17 November 2019

Premiere of Verdi’s first opera

Oberto, Conte di San Bonifacio performed at La Scala


The title page of the libretto for the opera's debut season in Milan
The title page of the libretto for the
opera's debut staging in Milan
Giuseppe Verdi’s first opera to be performed made its debut at Teatro alla Scala in Milan on this day in 1839.

Oberto, Conte di San Bonifacio, which Verdi had written over a period of four years, is an opera in two acts. It is thought to have been based on an existing libretto by Antonio Piazza, reworked as a new libretto by Temistocle Solera, an Italian novelist.

Piazza’s libretto had been given to Verdi by Pietro Massini, director of the Società Filarmonica, a choral group to whom he had been introduced by Vincenzo Lavigna, the maestro concertatore at La Scala, of whom Verdi was a private pupil.

It was given the title of Rocester and Verdi was keen to see it produced in Parma, at the opera theatre nearest to his home town of Busseto, where he held the post of maestro di musica of the municipal orchestra

However, Parma said they had no interest in staging new works and instead an approach was made to Milan. Whether Rocester actually became the basis for Oberto is subject to some disagreement among academics.

Verdi is said to have been invited to meet the La Scala impresario, Bartolomeo Merelli, who had been given good reports of Oberto’s musical quality and offered to put it on during the 1839 season. It was received well enough on its premiere to be given another 13 additional performances.  Merelli was impressed enough to commission Verdi to write three more operas.

Ignazio Marini was the first to perform the role of Oberto
Ignazio Marini was the first
to perform the role of Oberto
The first of those, Un giorno di regno, a comedy, was a flop, being pulled after only one night. While he was writing it, Verdi’s wife, Margherita, had died of encephalitis, aged only 26, leaving him heartbroken. At one point, it is claimed he vowed never to compose another work, but was persuaded to continue.  In the event, his third opera, originally titled Nabucodonosor and later renamed as Nabucco, was a triumph, setting him on the road to musical immortality.

The action in Oberto, Conte di San Bonifacio, is set in Bassano del Grappa, in the Veneto region of northern Italy, at and around Ezzelino da Romano's castle.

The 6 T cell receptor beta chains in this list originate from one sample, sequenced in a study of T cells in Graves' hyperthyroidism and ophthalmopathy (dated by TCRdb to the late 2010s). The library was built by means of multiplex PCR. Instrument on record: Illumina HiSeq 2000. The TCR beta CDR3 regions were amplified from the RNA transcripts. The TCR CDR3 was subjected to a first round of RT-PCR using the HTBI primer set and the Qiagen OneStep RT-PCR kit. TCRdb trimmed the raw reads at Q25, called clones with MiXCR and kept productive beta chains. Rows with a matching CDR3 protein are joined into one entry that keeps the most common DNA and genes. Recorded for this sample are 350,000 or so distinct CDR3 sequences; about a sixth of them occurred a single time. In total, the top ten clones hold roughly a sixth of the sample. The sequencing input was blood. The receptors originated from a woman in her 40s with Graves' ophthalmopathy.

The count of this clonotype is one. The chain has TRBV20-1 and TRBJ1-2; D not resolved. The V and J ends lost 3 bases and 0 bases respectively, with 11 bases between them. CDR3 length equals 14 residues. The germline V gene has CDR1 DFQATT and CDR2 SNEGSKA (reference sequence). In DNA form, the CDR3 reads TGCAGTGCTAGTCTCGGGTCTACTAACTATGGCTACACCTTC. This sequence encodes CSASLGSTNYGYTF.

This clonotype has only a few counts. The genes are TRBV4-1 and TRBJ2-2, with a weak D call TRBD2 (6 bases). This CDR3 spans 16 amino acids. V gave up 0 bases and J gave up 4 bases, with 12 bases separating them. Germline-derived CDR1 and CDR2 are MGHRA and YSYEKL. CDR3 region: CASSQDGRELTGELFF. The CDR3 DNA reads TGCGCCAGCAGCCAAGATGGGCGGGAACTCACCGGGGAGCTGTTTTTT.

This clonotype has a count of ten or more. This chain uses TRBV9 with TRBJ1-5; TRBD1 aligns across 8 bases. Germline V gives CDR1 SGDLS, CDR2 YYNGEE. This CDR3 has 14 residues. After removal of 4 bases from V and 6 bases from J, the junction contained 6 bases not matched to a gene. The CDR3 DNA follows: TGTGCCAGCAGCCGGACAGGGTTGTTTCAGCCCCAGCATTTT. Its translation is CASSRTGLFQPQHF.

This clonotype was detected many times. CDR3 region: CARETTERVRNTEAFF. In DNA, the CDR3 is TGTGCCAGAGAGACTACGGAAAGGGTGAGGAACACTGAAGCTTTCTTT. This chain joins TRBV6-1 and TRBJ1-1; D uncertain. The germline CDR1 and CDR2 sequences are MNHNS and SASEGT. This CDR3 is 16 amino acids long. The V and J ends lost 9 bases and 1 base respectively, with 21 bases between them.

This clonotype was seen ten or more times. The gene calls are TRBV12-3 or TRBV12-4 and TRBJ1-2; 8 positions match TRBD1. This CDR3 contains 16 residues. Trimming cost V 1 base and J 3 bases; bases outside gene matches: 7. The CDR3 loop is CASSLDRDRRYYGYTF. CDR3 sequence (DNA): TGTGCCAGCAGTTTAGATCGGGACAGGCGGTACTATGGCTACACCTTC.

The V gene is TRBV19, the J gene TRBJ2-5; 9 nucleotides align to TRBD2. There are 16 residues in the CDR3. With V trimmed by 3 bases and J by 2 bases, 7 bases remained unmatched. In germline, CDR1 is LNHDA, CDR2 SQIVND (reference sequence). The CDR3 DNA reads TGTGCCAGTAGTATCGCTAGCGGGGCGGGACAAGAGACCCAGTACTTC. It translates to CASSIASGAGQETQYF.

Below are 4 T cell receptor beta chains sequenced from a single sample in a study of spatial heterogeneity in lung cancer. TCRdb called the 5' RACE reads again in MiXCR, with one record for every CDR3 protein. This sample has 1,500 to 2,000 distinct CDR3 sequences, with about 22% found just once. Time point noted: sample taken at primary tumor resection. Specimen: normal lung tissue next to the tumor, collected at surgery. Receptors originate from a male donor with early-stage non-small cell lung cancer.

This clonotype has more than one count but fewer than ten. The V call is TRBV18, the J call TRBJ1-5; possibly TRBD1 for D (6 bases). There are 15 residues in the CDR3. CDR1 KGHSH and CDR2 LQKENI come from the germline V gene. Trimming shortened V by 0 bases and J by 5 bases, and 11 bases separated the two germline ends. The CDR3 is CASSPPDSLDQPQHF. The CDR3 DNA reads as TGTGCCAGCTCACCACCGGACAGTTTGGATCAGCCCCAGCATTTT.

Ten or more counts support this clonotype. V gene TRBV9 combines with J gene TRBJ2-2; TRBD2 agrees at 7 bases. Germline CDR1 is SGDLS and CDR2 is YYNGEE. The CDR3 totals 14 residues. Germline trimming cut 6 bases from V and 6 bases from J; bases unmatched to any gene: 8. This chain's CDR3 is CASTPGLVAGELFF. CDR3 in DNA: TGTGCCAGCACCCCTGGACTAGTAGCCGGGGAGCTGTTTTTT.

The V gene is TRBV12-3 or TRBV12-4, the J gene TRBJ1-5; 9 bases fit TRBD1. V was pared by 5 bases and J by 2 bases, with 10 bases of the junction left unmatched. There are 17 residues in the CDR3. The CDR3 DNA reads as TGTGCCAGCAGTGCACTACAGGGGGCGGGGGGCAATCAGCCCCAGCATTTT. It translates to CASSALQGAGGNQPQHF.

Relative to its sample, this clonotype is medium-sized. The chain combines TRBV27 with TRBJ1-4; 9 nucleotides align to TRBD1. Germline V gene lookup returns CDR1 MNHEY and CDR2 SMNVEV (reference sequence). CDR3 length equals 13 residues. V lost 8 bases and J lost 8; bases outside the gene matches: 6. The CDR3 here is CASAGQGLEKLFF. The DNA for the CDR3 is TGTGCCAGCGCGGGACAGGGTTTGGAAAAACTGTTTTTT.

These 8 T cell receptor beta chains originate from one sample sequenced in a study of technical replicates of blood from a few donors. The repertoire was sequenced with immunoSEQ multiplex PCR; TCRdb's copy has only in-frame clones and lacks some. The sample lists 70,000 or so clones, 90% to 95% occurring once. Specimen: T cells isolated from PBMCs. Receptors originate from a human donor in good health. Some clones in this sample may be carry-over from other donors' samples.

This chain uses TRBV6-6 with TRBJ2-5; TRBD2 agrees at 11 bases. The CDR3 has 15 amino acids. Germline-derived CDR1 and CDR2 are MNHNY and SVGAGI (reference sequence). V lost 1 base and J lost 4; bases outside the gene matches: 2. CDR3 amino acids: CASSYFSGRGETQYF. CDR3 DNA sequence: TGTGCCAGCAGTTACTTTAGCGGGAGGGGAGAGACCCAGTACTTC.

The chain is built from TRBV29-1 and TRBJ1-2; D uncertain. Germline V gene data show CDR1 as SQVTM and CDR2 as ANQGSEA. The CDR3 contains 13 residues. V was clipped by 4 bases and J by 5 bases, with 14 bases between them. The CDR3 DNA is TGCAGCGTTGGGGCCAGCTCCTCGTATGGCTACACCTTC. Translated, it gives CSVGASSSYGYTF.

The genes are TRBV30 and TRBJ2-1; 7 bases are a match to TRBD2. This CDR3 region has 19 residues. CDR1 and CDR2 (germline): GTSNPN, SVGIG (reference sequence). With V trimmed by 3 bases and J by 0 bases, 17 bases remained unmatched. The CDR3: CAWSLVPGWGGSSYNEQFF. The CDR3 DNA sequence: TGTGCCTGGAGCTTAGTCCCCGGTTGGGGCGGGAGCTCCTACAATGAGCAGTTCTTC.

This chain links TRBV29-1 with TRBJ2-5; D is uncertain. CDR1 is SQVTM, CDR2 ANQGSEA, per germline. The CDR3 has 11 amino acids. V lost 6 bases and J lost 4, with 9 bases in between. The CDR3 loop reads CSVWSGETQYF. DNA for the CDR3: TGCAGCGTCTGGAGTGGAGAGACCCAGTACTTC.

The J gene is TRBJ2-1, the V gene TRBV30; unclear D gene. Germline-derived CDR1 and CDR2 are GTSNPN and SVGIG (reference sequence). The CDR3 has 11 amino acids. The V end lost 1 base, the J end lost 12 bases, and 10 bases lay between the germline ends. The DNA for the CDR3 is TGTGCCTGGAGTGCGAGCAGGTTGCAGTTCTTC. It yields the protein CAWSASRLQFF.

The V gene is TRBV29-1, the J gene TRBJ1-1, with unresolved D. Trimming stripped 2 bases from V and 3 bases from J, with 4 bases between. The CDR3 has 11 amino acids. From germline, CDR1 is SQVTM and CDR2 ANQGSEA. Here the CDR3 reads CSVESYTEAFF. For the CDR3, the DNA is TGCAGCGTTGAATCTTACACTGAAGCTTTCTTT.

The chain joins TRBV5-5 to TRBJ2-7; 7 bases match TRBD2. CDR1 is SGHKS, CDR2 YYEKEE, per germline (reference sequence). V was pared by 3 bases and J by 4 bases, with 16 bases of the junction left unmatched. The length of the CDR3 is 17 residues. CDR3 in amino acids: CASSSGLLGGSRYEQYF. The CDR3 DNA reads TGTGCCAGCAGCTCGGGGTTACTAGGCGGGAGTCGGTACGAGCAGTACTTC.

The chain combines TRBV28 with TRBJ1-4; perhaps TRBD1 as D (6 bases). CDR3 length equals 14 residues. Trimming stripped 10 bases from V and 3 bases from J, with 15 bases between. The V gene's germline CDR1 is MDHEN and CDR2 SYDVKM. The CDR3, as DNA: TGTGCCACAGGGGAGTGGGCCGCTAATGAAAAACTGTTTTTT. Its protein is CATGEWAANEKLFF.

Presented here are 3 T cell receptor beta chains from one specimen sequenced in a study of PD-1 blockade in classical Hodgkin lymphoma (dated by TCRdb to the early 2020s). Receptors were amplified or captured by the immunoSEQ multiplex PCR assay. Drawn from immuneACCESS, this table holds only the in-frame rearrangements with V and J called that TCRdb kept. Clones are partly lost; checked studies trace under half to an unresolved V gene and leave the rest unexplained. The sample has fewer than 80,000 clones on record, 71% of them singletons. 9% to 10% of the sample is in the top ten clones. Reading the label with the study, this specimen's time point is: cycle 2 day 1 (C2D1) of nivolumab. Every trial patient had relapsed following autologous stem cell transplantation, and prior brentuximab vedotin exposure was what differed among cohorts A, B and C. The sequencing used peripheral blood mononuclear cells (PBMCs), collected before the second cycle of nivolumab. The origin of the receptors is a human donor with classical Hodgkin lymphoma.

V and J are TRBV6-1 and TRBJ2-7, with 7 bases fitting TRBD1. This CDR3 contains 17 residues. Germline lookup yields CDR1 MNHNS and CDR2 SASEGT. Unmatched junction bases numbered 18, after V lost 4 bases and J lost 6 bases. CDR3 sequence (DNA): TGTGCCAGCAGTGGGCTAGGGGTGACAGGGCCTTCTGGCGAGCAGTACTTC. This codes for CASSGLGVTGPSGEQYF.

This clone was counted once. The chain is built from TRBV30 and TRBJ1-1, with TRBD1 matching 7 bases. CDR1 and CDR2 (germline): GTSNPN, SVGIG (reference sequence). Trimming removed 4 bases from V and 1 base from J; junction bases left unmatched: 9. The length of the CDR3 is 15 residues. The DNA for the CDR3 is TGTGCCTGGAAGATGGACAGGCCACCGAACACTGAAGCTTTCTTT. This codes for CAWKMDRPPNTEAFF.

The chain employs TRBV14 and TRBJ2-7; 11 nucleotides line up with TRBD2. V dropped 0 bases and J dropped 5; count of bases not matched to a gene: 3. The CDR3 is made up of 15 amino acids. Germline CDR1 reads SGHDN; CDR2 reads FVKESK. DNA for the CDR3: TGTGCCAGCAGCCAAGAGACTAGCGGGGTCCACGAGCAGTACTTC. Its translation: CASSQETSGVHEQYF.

Following a battle fought between Oberto, Count of San Boniface, and the Salinguerra, led by Ezzelino da Romano, the vanquished Oberto retreats to Mantua.

Meanwhile, his daughter Leonora has been seduced and abandoned by Riccardo, Count of Salinguerra, and Riccardo is about to marry Cuniza, Ezzelino's sister. Leonora makes her way to Bassano on Riccardo's wedding day, intent on confronting him.

The opening night cast, under the direction of conductor Eugenio Cavallini, featured the bass Ignazio Marini in the role of Oberto, with soprano Antonietta Marini-Rainieri as Leonora, the English mezzo-soprano Mary Shaw as Cuniza, mezzo-soprano Marietta Sacchi as Cuniza’s confidante, Imelda, and tenor Lorenzo Salvi in the role of Riccardo.

The opera is only occasionally performed today, although in celebration of the Verdi bicentennial, it was staged by La Scala in April/May 2013.

Bassano del Grappa is famous for Andrea Palladio's timber  bridge over the Brenta river, built between 1124 and 1209
Bassano del Grappa is famous for Andrea Palladio's timber
bridge over the Brenta river, built between 1124 and 1209
Travel tip:

Bassano del Grappa, where Oberto is set, is an historic town at the foot of Monte Grappa in the Vicenza province of the Veneto, famous for inventing grappa, a spirit made from the grape skins and stalks left over from wine production, which is popular with Italians as an after dinner drink to aid digestion. A famous sight is the Ponte degli Alpini, a bridge designed by Andrea Palladio. The painter Jacopo Bassano was born in Bassano del Grappa and took his name from the town.

The church of San Michele Arcangelo in Busseto, where Giuseppe Verdi played the organ as a young man
The church of San Michele Arcangelo in Busseto, where
Giuseppe Verdi played the organ as a young man
Travel tip:

Busseto is a town in the province of Parma, about 40km (25 miles) from the city of Parma. Verdi was born in the nearby village of Le Roncole but moved to Busseto in 1824. The area has plenty to offer Verdi fans, who can visit the house where he was born, in 1813, in Le Roncole, the churches of Santa Maria degli Angeli and San Michele Arcangelo, where he played the organ, the Palazzo Orlandi and the Villa Verdi, two of his homes, the Teatro Giuseppe Verdi, which was named in his honour, and the Casa Barezzi, the home of his patron, Antonio Barezzi, which now houses a permanent exhibition of objects and documents related to Verdi and the Barezzi family.

Also on this day:

1494: The death of philosopher Giovanni Pico della Mirandola

1503: The birth of the Mannerist painter Bronzino

1878: Umberto I survives assassination attempt

1938: The birth of disgraced businessman Calisto Tanzi


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